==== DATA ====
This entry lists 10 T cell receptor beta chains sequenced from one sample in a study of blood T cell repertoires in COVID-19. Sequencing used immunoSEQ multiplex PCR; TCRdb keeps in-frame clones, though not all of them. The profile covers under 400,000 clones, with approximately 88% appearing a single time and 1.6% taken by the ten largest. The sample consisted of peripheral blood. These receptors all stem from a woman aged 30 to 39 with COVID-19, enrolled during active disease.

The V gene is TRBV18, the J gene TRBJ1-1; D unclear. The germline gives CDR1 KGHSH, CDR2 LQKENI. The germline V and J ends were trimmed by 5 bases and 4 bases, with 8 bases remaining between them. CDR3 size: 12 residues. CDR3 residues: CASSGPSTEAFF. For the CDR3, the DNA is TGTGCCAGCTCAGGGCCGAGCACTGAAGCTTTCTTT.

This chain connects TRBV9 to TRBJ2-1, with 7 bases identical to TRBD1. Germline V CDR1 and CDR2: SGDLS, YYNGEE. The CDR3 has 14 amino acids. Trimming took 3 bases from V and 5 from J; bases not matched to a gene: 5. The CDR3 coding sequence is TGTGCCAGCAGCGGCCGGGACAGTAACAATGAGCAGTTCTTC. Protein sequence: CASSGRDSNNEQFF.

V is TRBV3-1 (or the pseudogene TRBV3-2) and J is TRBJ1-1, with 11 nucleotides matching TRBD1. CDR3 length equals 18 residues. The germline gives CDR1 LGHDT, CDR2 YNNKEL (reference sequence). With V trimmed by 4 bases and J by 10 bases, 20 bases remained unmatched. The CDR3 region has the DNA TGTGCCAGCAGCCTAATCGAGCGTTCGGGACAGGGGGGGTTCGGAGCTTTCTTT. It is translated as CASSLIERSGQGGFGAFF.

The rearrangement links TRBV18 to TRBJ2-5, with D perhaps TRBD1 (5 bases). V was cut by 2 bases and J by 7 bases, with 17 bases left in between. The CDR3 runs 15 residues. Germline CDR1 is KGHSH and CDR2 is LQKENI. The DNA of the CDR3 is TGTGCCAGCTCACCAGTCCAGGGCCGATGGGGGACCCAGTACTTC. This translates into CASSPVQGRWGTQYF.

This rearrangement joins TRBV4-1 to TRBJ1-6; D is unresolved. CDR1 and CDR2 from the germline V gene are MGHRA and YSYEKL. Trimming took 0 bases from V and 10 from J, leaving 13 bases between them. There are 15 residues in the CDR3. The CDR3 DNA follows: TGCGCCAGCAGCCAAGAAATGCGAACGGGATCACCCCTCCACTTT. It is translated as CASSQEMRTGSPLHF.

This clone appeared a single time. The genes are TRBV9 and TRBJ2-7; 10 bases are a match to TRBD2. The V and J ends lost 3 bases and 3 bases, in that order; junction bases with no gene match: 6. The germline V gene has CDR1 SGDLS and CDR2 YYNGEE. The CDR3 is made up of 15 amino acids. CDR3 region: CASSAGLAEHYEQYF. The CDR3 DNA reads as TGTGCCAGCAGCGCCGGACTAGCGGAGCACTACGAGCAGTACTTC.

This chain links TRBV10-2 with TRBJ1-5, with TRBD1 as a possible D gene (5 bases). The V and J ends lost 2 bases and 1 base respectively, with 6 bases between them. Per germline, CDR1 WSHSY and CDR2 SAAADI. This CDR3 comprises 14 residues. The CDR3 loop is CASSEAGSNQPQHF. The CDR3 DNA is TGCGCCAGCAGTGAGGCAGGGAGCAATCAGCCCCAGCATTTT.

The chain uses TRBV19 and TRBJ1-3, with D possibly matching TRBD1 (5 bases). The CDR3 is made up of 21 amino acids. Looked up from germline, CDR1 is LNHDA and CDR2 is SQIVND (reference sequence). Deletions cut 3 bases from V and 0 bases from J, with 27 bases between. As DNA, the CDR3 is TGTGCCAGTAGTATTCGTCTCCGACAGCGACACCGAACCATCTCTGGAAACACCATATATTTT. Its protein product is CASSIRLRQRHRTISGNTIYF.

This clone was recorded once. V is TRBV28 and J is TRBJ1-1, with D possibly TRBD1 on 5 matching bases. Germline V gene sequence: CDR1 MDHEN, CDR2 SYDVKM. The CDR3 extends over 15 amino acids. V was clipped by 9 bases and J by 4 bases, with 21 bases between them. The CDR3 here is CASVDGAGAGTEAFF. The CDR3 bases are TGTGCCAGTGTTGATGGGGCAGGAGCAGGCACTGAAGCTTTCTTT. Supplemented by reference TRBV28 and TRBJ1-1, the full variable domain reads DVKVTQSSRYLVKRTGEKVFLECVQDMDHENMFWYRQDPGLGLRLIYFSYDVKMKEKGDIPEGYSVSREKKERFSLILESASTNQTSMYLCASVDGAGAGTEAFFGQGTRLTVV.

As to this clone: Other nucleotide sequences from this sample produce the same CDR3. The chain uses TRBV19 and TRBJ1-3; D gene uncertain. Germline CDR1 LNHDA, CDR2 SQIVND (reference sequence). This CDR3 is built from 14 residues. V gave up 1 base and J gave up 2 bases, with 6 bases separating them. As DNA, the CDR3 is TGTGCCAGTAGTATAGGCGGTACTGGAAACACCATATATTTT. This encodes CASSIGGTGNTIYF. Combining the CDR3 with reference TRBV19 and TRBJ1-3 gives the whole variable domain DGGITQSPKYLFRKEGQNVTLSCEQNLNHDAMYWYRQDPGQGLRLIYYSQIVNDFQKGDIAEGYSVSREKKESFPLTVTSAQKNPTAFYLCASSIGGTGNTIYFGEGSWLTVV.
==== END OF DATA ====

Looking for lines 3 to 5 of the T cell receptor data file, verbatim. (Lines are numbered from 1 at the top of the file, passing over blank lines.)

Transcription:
This chain connects TRBV9 to TRBJ2-1, with 7 bases identical to TRBD1. Germline V CDR1 and CDR2: SGDLS, YYNGEE. The CDR3 has 14 amino acids. Trimming took 3 bases from V and 5 from J; bases not matched to a gene: 5. The CDR3 coding sequence is TGTGCCAGCAGCGGCCGGGACAGTAACAATGAGCAGTTCTTC. Protein sequence: CASSGRDSNNEQFF.

V is TRBV3-1 (or the pseudogene TRBV3-2) and J is TRBJ1-1, with 11 nucleotides matching TRBD1. CDR3 length equals 18 residues. The germline gives CDR1 LGHDT, CDR2 YNNKEL (reference sequence). With V trimmed by 4 bases and J by 10 bases, 20 bases remained unmatched. The CDR3 region has the DNA TGTGCCAGCAGCCTAATCGAGCGTTCGGGACAGGGGGGGTTCGGAGCTTTCTTT. It is translated as CASSLIERSGQGGFGAFF.

The rearrangement links TRBV18 to TRBJ2-5, with D perhaps TRBD1 (5 bases). V was cut by 2 bases and J by 7 bases, with 17 bases left in between. The CDR3 runs 15 residues. Germline CDR1 is KGHSH and CDR2 is LQKENI. The DNA of the CDR3 is TGTGCCAGCTCACCAGTCCAGGGCCGATGGGGGACCCAGTACTTC. This translates into CASSPVQGRWGTQYF.